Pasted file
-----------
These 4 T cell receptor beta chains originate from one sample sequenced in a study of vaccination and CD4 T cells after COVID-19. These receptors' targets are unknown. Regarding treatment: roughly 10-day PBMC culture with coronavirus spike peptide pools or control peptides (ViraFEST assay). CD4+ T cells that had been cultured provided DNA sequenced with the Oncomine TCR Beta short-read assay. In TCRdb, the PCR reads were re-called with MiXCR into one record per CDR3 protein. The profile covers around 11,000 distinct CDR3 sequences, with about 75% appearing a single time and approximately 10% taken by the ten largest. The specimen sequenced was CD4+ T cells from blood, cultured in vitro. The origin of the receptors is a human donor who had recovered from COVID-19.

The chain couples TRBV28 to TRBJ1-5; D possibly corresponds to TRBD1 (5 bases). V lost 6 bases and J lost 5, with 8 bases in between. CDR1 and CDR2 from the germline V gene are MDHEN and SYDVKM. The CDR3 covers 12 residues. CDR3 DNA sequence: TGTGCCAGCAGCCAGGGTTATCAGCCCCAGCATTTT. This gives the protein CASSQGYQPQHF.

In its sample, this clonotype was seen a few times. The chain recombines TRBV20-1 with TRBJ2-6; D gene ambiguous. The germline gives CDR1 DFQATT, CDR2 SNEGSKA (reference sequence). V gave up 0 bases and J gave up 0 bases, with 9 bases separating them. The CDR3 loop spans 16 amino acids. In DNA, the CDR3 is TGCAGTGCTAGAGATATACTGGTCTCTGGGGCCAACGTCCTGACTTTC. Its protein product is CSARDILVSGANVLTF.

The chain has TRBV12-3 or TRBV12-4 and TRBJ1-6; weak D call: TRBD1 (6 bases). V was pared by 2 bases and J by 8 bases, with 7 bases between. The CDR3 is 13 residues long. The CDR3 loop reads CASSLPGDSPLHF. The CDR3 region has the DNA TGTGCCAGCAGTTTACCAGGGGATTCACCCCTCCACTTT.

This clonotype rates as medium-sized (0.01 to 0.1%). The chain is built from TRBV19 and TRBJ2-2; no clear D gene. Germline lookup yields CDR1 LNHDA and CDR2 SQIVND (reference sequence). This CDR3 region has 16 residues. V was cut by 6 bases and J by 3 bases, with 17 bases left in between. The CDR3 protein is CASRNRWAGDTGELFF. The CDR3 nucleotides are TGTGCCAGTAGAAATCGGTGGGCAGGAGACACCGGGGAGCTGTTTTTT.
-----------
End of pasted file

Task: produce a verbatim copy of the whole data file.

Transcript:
These 4 T cell receptor beta chains originate from one sample sequenced in a study of vaccination and CD4 T cells after COVID-19. These receptors' targets are unknown. Regarding treatment: roughly 10-day PBMC culture with coronavirus spike peptide pools or control peptides (ViraFEST assay). CD4+ T cells that had been cultured provided DNA sequenced with the Oncomine TCR Beta short-read assay. In TCRdb, the PCR reads were re-called with MiXCR into one record per CDR3 protein. The profile covers around 11,000 distinct CDR3 sequences, with about 75% appearing a single time and approximately 10% taken by the ten largest. The specimen sequenced was CD4+ T cells from blood, cultured in vitro. The origin of the receptors is a human donor who had recovered from COVID-19.

The chain couples TRBV28 to TRBJ1-5; D possibly corresponds to TRBD1 (5 bases). V lost 6 bases and J lost 5, with 8 bases in between. CDR1 and CDR2 from the germline V gene are MDHEN and SYDVKM. The CDR3 covers 12 residues. CDR3 DNA sequence: TGTGCCAGCAGCCAGGGTTATCAGCCCCAGCATTTT. This gives the protein CASSQGYQPQHF.

In its sample, this clonotype was seen a few times. The chain recombines TRBV20-1 with TRBJ2-6; D gene ambiguous. The germline gives CDR1 DFQATT, CDR2 SNEGSKA (reference sequence). V gave up 0 bases and J gave up 0 bases, with 9 bases separating them. The CDR3 loop spans 16 amino acids. In DNA, the CDR3 is TGCAGTGCTAGAGATATACTGGTCTCTGGGGCCAACGTCCTGACTTTC. Its protein product is CSARDILVSGANVLTF.

The chain has TRBV12-3 or TRBV12-4 and TRBJ1-6; weak D call: TRBD1 (6 bases). V was pared by 2 bases and J by 8 bases, with 7 bases between. The CDR3 is 13 residues long. The CDR3 loop reads CASSLPGDSPLHF. The CDR3 region has the DNA TGTGCCAGCAGTTTACCAGGGGATTCACCCCTCCACTTT.

This clonotype rates as medium-sized (0.01 to 0.1%). The chain is built from TRBV19 and TRBJ2-2; no clear D gene. Germline lookup yields CDR1 LNHDA and CDR2 SQIVND (reference sequence). This CDR3 region has 16 residues. V was cut by 6 bases and J by 3 bases, with 17 bases left in between. The CDR3 protein is CASRNRWAGDTGELFF. The CDR3 nucleotides are TGTGCCAGTAGAAATCGGTGGGCAGGAGACACCGGGGAGCTGTTTTTT.